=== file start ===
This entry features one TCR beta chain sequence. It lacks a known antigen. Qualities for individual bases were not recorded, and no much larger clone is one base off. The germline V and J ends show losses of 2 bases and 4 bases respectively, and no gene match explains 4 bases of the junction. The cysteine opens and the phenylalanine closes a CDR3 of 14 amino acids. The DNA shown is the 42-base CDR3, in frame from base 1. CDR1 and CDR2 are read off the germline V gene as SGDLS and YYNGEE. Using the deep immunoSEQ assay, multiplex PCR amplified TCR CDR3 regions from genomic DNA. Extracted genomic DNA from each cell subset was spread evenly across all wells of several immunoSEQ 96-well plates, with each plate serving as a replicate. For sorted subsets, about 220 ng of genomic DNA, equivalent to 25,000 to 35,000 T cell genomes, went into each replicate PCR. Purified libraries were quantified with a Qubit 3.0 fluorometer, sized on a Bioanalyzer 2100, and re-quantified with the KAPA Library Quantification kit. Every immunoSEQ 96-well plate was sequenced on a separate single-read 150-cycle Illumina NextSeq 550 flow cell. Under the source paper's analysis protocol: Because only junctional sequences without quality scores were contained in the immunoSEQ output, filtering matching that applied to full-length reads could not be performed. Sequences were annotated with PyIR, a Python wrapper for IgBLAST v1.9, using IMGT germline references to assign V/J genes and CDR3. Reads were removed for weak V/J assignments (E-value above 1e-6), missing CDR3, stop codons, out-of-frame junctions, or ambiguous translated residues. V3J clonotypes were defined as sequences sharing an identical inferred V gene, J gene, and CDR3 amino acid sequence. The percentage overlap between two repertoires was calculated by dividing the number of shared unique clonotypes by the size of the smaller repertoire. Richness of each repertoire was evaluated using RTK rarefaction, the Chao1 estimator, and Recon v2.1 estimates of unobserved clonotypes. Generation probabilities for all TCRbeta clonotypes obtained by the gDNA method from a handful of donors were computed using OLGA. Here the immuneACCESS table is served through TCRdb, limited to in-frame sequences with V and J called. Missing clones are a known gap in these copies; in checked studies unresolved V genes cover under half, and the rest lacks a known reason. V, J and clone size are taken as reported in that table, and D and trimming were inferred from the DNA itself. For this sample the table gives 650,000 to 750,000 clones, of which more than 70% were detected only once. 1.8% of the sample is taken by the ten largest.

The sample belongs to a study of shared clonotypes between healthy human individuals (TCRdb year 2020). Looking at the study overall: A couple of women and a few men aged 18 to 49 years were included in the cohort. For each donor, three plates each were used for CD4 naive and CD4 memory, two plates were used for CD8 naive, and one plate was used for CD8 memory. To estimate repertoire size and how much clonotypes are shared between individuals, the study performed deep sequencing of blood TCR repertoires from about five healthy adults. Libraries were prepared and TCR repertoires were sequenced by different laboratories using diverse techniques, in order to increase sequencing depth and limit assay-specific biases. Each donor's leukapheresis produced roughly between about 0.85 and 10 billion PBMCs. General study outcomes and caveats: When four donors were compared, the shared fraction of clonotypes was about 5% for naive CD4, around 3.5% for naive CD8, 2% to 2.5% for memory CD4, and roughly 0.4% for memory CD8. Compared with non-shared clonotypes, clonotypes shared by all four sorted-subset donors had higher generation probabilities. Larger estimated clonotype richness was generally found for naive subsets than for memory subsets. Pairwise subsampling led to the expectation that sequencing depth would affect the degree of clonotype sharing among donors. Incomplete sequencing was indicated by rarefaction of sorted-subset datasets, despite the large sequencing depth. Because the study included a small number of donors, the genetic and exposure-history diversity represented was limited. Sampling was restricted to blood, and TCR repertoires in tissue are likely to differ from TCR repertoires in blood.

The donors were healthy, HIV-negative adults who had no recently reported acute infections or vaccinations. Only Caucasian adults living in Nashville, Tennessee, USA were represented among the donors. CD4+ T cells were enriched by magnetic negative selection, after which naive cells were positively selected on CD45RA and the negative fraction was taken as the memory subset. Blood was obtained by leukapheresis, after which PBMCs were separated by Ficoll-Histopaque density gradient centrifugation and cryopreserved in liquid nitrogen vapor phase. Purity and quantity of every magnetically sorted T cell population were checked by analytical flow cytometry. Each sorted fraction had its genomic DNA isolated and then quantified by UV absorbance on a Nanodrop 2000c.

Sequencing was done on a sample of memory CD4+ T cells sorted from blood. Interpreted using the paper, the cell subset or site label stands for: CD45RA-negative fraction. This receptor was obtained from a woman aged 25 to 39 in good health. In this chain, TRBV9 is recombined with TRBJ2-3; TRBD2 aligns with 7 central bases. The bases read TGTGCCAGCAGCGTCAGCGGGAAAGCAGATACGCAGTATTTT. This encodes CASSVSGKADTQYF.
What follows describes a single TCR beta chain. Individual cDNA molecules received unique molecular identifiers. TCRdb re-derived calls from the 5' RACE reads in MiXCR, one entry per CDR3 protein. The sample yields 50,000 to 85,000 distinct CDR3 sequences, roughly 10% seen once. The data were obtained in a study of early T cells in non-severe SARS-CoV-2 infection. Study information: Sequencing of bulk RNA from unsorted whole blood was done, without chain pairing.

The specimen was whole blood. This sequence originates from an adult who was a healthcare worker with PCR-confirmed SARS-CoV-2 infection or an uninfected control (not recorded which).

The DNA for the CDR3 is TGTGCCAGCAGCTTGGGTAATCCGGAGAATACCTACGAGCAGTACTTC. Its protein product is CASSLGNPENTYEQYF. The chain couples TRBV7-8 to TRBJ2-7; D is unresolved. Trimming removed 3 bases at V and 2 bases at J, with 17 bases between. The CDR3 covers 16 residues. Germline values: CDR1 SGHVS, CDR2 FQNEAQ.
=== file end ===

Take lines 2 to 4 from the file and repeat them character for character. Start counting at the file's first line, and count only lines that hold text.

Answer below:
The sample belongs to a study of shared clonotypes between healthy human individuals (TCRdb year 2020). Looking at the study overall: A couple of women and a few men aged 18 to 49 years were included in the cohort. For each donor, three plates each were used for CD4 naive and CD4 memory, two plates were used for CD8 naive, and one plate was used for CD8 memory. To estimate repertoire size and how much clonotypes are shared between individuals, the study performed deep sequencing of blood TCR repertoires from about five healthy adults. Libraries were prepared and TCR repertoires were sequenced by different laboratories using diverse techniques, in order to increase sequencing depth and limit assay-specific biases. Each donor's leukapheresis produced roughly between about 0.85 and 10 billion PBMCs. General study outcomes and caveats: When four donors were compared, the shared fraction of clonotypes was about 5% for naive CD4, around 3.5% for naive CD8, 2% to 2.5% for memory CD4, and roughly 0.4% for memory CD8. Compared with non-shared clonotypes, clonotypes shared by all four sorted-subset donors had higher generation probabilities. Larger estimated clonotype richness was generally found for naive subsets than for memory subsets. Pairwise subsampling led to the expectation that sequencing depth would affect the degree of clonotype sharing among donors. Incomplete sequencing was indicated by rarefaction of sorted-subset datasets, despite the large sequencing depth. Because the study included a small number of donors, the genetic and exposure-history diversity represented was limited. Sampling was restricted to blood, and TCR repertoires in tissue are likely to differ from TCR repertoires in blood.

The donors were healthy, HIV-negative adults who had no recently reported acute infections or vaccinations. Only Caucasian adults living in Nashville, Tennessee, USA were represented among the donors. CD4+ T cells were enriched by magnetic negative selection, after which naive cells were positively selected on CD45RA and the negative fraction was taken as the memory subset. Blood was obtained by leukapheresis, after which PBMCs were separated by Ficoll-Histopaque density gradient centrifugation and cryopreserved in liquid nitrogen vapor phase. Purity and quantity of every magnetically sorted T cell population were checked by analytical flow cytometry. Each sorted fraction had its genomic DNA isolated and then quantified by UV absorbance on a Nanodrop 2000c.

Sequencing was done on a sample of memory CD4+ T cells sorted from blood. Interpreted using the paper, the cell subset or site label stands for: CD45RA-negative fraction. This receptor was obtained from a woman aged 25 to 39 in good health. In this chain, TRBV9 is recombined with TRBJ2-3; TRBD2 aligns with 7 central bases. The bases read TGTGCCAGCAGCGTCAGCGGGAAAGCAGATACGCAGTATTTT. This encodes CASSVSGKADTQYF.